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Leprosy

Kevin C. Shannon, MD, MPH, FAAFP Reviewed 06/2018
 


BASICS

DESCRIPTION

  • A chronic, inflammatory granulomatous infection (caused by Mycobacterium leprae, a slow-growing, acid-fast bacillus), preferentially affecting cooler regions of the body (e.g., skin,...

DIAGNOSIS

HISTORY

  • Known or suspected contact with leprosy

  • Skin lesions and/or enlarged nerves accompanied by sensory loss

  • Ulcers in anesthetic feet are the most common cause of hospitalization.

PHYSICAL EXAM

TREATMENT

GENERAL MEASURES

  • Multidisciplinary approach, including orthopedic surgery, ophthalmology, and physical therapy in addition to specific drug therapy

  • Rigid-soled footwear, walking plaster casts,...

ONGOING CARE

FOLLOW-UP RECOMMENDATIONS

Patient Monitoring

  • Frequent follow-up visits until therapy is stabilized and then monthly supervision

  • Drug toxicity uncommon after 1st year of treatment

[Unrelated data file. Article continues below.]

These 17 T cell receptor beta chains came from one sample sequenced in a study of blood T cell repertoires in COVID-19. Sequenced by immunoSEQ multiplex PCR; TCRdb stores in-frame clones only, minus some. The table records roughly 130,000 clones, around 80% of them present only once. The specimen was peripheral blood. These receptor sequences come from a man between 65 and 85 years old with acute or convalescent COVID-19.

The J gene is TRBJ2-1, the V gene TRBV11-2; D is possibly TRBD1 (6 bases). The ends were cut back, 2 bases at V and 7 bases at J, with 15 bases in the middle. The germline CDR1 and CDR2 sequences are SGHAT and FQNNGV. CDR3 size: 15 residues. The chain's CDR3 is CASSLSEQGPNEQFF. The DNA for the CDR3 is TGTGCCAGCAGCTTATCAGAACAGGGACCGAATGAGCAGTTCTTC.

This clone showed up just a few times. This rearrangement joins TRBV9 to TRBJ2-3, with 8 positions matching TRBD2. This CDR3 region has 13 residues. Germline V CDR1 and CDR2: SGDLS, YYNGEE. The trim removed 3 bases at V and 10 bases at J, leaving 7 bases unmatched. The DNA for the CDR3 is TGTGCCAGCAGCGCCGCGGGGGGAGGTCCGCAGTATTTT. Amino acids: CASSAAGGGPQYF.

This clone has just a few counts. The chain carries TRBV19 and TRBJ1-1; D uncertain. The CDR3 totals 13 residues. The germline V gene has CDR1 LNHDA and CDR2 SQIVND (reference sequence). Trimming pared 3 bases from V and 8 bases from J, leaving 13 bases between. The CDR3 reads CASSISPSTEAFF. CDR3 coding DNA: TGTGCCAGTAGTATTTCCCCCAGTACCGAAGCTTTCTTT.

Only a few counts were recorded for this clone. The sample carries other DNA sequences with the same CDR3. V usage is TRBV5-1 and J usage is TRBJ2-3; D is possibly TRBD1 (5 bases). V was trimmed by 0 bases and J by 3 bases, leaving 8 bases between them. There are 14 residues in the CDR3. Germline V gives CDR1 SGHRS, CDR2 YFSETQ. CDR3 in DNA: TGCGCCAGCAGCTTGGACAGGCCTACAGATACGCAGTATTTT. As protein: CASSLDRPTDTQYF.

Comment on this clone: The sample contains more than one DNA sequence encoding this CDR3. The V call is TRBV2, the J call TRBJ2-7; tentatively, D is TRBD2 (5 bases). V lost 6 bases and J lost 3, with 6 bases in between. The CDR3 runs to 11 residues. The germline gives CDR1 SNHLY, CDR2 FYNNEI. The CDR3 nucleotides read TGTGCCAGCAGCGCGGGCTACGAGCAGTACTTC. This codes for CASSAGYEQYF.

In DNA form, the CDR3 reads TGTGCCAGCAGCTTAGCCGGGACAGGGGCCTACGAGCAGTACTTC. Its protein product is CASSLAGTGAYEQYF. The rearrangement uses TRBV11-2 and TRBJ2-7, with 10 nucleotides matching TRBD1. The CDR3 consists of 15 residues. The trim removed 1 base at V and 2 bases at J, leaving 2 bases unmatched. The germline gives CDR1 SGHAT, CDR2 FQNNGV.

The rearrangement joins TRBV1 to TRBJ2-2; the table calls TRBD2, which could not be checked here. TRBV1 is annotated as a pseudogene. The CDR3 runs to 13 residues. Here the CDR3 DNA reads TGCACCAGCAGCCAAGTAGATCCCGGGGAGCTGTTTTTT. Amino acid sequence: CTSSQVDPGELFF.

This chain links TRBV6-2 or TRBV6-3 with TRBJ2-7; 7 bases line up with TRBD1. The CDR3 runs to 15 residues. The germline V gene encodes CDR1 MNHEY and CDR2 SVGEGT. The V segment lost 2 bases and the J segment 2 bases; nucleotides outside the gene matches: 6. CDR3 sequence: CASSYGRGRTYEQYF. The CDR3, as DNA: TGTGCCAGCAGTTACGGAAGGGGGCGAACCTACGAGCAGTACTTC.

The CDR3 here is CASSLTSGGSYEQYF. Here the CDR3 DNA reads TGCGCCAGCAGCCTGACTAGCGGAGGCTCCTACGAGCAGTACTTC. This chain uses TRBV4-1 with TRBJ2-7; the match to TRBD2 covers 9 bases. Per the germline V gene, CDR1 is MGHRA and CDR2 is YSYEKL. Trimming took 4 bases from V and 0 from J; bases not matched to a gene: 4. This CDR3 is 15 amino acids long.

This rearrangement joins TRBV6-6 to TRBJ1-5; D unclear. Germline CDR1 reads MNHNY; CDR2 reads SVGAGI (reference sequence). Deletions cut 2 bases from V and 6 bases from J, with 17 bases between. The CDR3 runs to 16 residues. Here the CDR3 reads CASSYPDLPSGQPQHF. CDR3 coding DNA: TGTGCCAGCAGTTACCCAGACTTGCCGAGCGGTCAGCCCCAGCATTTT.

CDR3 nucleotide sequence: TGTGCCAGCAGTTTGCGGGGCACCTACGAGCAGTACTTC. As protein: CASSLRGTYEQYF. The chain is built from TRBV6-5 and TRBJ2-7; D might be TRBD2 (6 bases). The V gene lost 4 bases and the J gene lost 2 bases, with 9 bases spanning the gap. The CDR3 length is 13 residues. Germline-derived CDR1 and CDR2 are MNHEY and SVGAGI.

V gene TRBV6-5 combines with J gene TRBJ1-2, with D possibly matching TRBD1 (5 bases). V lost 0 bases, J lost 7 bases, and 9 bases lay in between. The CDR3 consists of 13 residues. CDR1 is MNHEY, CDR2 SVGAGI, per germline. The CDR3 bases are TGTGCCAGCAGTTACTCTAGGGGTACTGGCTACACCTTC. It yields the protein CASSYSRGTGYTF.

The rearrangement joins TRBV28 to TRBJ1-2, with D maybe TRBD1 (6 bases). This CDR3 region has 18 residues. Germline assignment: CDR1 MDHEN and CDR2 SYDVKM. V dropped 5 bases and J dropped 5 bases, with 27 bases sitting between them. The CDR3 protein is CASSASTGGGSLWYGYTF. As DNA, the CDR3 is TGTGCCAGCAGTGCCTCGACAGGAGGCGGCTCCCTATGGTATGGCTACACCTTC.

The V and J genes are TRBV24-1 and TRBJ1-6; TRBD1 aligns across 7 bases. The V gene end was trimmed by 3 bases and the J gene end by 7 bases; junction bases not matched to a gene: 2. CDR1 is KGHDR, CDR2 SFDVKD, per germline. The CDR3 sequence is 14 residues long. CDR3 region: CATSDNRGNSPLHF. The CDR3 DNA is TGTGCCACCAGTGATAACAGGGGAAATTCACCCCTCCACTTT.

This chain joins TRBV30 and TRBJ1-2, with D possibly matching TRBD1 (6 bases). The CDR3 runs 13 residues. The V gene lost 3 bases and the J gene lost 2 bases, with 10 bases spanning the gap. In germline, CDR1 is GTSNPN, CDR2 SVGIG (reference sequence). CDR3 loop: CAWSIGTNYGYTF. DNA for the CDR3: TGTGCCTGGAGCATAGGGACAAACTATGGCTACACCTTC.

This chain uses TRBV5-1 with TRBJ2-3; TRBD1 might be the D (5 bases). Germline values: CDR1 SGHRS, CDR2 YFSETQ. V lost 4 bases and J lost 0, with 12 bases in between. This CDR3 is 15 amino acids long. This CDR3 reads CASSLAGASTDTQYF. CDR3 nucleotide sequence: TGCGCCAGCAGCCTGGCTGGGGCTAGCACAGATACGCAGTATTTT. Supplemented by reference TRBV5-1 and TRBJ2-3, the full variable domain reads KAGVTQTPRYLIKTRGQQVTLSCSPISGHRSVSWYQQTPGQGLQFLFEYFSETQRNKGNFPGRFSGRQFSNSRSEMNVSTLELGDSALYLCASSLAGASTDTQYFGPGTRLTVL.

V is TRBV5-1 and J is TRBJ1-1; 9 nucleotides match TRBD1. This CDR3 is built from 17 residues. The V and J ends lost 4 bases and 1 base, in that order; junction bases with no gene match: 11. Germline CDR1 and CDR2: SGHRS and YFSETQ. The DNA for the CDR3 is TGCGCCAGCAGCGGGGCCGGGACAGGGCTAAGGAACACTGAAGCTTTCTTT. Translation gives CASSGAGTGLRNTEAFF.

• CBC, renal, ...

REFERENCES

1
George Priya Doss C, Nagasundaram N, Srajan J, et al. LSHGD: a database for human leprosy susceptible genes. Genomics.  2012;100(3):162–166. [View Abstract on OvidMedline]
2
Lu'o'ng Kv,...

ADDITIONAL READING

  • Merle CS, Cunha SS, Rodrigues LC. BCG vaccination and leprosy protection: review of current evidence and status of BCG in leprosy control. Expert Rev Vaccines.  2010;9(2):209–2...

CODES

ICD10

  • A30.9 Leprosy, unspecified

  • A30.0 Indeterminate leprosy

  • A30.1 Tuberculoid leprosy

  • A30.3 Borderline leprosy

  • A30.2 Borderline tuberculoid leprosy

  • A30.4 Borderline lepromatous leprosy

  • A30.5 Lepromato...

CLINICAL PEARLS

  • Most humans (95%) are not susceptible to leprosy.

  • There are no serologic or skin tests for screening or early diagnosis of leprosy before physical signs are present.

  • In suspected cases, ...

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